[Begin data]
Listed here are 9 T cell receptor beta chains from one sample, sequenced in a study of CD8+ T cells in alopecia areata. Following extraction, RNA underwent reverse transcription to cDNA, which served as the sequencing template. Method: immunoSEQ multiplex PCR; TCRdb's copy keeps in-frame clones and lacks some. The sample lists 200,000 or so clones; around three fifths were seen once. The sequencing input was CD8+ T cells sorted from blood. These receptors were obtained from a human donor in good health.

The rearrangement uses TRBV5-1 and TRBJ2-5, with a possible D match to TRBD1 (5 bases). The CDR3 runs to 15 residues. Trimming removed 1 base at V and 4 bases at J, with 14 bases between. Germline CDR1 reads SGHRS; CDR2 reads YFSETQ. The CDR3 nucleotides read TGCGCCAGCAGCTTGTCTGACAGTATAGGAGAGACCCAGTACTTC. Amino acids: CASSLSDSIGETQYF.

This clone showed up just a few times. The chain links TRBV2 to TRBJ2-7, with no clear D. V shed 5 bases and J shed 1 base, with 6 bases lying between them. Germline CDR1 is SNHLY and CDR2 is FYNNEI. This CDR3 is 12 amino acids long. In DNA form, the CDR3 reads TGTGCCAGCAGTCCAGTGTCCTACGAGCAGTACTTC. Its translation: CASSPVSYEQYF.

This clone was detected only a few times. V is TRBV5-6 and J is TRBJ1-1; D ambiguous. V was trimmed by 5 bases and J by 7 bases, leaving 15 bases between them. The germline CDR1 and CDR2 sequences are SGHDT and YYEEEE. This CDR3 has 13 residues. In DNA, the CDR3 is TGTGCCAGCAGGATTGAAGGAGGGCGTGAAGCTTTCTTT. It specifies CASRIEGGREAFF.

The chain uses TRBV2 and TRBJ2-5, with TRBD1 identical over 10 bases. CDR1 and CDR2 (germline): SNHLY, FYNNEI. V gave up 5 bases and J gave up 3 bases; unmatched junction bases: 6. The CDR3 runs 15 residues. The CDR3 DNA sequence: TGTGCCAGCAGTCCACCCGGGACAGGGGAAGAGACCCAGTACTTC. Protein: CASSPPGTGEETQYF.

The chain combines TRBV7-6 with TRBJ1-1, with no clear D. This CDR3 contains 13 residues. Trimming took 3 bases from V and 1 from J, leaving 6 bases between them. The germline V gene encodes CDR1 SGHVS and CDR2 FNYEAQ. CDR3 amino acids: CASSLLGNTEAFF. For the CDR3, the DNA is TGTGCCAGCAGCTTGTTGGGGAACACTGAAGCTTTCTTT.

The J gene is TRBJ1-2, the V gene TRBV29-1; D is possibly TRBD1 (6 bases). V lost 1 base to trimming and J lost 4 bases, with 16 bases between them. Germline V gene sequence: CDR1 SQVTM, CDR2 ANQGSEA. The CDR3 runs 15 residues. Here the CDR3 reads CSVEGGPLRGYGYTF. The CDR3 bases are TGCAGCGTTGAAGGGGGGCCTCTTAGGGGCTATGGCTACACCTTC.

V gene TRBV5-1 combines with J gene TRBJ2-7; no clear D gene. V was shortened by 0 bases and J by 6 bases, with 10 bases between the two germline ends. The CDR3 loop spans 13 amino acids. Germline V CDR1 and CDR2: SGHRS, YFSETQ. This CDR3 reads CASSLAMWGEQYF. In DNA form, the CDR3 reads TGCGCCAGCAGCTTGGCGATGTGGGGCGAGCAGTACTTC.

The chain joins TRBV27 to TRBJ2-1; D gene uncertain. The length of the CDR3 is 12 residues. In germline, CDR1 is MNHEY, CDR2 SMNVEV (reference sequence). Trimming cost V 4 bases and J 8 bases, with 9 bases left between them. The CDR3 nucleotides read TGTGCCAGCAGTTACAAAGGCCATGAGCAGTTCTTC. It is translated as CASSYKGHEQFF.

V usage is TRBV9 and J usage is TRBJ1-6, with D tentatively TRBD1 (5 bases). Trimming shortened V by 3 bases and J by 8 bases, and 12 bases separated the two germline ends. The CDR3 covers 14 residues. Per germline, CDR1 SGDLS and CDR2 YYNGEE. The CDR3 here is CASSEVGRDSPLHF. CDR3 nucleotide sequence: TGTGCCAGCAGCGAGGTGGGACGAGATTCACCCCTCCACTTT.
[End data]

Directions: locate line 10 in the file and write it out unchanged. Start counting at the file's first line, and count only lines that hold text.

V usage is TRBV9 and J usage is TRBJ1-6, with D tentatively TRBD1 (5 bases). Trimming shortened V by 3 bases and J by 8 bases, and 12 bases separated the two germline ends. The CDR3 covers 14 residues. Per germline, CDR1 SGDLS and CDR2 YYNGEE. The CDR3 here is CASSEVGRDSPLHF. CDR3 nucleotide sequence: TGTGCCAGCAGCGAGGTGGGACGAGATTCACCCCTCCACTTT.